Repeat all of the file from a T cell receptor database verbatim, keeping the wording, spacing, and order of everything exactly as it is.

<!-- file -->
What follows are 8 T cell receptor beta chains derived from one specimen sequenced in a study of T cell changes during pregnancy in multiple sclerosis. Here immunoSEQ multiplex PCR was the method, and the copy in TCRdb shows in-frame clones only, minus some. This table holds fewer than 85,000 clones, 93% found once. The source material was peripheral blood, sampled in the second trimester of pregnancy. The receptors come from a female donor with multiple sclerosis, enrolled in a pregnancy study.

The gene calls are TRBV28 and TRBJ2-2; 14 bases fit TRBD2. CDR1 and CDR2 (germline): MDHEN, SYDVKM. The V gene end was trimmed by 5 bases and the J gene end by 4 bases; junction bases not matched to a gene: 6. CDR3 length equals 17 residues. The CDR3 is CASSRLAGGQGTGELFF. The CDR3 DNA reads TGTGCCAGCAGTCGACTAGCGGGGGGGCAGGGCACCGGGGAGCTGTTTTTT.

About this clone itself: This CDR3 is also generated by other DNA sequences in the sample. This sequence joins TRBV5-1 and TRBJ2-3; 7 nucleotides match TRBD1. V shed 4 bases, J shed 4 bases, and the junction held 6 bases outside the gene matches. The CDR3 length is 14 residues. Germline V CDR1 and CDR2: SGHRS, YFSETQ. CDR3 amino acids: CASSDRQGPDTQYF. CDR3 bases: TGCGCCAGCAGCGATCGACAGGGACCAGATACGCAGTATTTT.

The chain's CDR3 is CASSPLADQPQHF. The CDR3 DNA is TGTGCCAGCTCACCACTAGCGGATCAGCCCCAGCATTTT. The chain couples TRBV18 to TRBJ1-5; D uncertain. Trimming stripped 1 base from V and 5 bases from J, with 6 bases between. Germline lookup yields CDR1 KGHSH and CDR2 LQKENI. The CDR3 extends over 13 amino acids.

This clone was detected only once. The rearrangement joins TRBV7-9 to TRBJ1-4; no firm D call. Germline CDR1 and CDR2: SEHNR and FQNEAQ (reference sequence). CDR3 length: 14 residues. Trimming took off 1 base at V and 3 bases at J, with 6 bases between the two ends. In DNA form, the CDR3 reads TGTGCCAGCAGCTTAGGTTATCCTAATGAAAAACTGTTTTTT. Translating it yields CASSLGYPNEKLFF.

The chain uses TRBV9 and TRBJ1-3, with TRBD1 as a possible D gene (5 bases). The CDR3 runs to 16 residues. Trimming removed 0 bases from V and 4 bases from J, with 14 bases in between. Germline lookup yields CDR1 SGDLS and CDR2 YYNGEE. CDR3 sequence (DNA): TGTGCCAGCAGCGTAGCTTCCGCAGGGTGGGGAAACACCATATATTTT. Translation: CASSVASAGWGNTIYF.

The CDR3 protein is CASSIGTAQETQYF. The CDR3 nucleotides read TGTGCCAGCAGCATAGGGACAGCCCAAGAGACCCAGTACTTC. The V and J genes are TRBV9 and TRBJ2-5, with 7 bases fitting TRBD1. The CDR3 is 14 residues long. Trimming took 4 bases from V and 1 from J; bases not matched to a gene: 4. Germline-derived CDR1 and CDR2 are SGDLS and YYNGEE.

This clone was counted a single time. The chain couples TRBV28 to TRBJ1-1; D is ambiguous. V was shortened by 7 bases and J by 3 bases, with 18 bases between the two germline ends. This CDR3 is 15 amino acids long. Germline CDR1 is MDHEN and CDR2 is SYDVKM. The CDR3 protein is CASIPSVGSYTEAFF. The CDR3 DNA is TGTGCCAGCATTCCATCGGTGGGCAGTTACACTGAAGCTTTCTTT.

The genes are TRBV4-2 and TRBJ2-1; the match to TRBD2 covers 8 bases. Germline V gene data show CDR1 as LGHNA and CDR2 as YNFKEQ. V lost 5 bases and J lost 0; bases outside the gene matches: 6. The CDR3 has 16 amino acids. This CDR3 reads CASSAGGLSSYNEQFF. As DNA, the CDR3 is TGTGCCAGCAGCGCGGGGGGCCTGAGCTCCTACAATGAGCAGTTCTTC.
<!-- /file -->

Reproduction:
What follows are 8 T cell receptor beta chains derived from one specimen sequenced in a study of T cell changes during pregnancy in multiple sclerosis. Here immunoSEQ multiplex PCR was the method, and the copy in TCRdb shows in-frame clones only, minus some. This table holds fewer than 85,000 clones, 93% found once. The source material was peripheral blood, sampled in the second trimester of pregnancy. The receptors come from a female donor with multiple sclerosis, enrolled in a pregnancy study.

The gene calls are TRBV28 and TRBJ2-2; 14 bases fit TRBD2. CDR1 and CDR2 (germline): MDHEN, SYDVKM. The V gene end was trimmed by 5 bases and the J gene end by 4 bases; junction bases not matched to a gene: 6. CDR3 length equals 17 residues. The CDR3 is CASSRLAGGQGTGELFF. The CDR3 DNA reads TGTGCCAGCAGTCGACTAGCGGGGGGGCAGGGCACCGGGGAGCTGTTTTTT.

About this clone itself: This CDR3 is also generated by other DNA sequences in the sample. This sequence joins TRBV5-1 and TRBJ2-3; 7 nucleotides match TRBD1. V shed 4 bases, J shed 4 bases, and the junction held 6 bases outside the gene matches. The CDR3 length is 14 residues. Germline V CDR1 and CDR2: SGHRS, YFSETQ. CDR3 amino acids: CASSDRQGPDTQYF. CDR3 bases: TGCGCCAGCAGCGATCGACAGGGACCAGATACGCAGTATTTT.

The chain's CDR3 is CASSPLADQPQHF. The CDR3 DNA is TGTGCCAGCTCACCACTAGCGGATCAGCCCCAGCATTTT. The chain couples TRBV18 to TRBJ1-5; D uncertain. Trimming stripped 1 base from V and 5 bases from J, with 6 bases between. Germline lookup yields CDR1 KGHSH and CDR2 LQKENI. The CDR3 extends over 13 amino acids.

This clone was detected only once. The rearrangement joins TRBV7-9 to TRBJ1-4; no firm D call. Germline CDR1 and CDR2: SEHNR and FQNEAQ (reference sequence). CDR3 length: 14 residues. Trimming took off 1 base at V and 3 bases at J, with 6 bases between the two ends. In DNA form, the CDR3 reads TGTGCCAGCAGCTTAGGTTATCCTAATGAAAAACTGTTTTTT. Translating it yields CASSLGYPNEKLFF.

The chain uses TRBV9 and TRBJ1-3, with TRBD1 as a possible D gene (5 bases). The CDR3 runs to 16 residues. Trimming removed 0 bases from V and 4 bases from J, with 14 bases in between. Germline lookup yields CDR1 SGDLS and CDR2 YYNGEE. CDR3 sequence (DNA): TGTGCCAGCAGCGTAGCTTCCGCAGGGTGGGGAAACACCATATATTTT. Translation: CASSVASAGWGNTIYF.

The CDR3 protein is CASSIGTAQETQYF. The CDR3 nucleotides read TGTGCCAGCAGCATAGGGACAGCCCAAGAGACCCAGTACTTC. The V and J genes are TRBV9 and TRBJ2-5, with 7 bases fitting TRBD1. The CDR3 is 14 residues long. Trimming took 4 bases from V and 1 from J; bases not matched to a gene: 4. Germline-derived CDR1 and CDR2 are SGDLS and YYNGEE.

This clone was counted a single time. The chain couples TRBV28 to TRBJ1-1; D is ambiguous. V was shortened by 7 bases and J by 3 bases, with 18 bases between the two germline ends. This CDR3 is 15 amino acids long. Germline CDR1 is MDHEN and CDR2 is SYDVKM. The CDR3 protein is CASIPSVGSYTEAFF. The CDR3 DNA is TGTGCCAGCATTCCATCGGTGGGCAGTTACACTGAAGCTTTCTTT.

The genes are TRBV4-2 and TRBJ2-1; the match to TRBD2 covers 8 bases. Germline V gene data show CDR1 as LGHNA and CDR2 as YNFKEQ. V lost 5 bases and J lost 0; bases outside the gene matches: 6. The CDR3 has 16 amino acids. This CDR3 reads CASSAGGLSSYNEQFF. As DNA, the CDR3 is TGTGCCAGCAGCGCGGGGGGCCTGAGCTCCTACAATGAGCAGTTCTTC.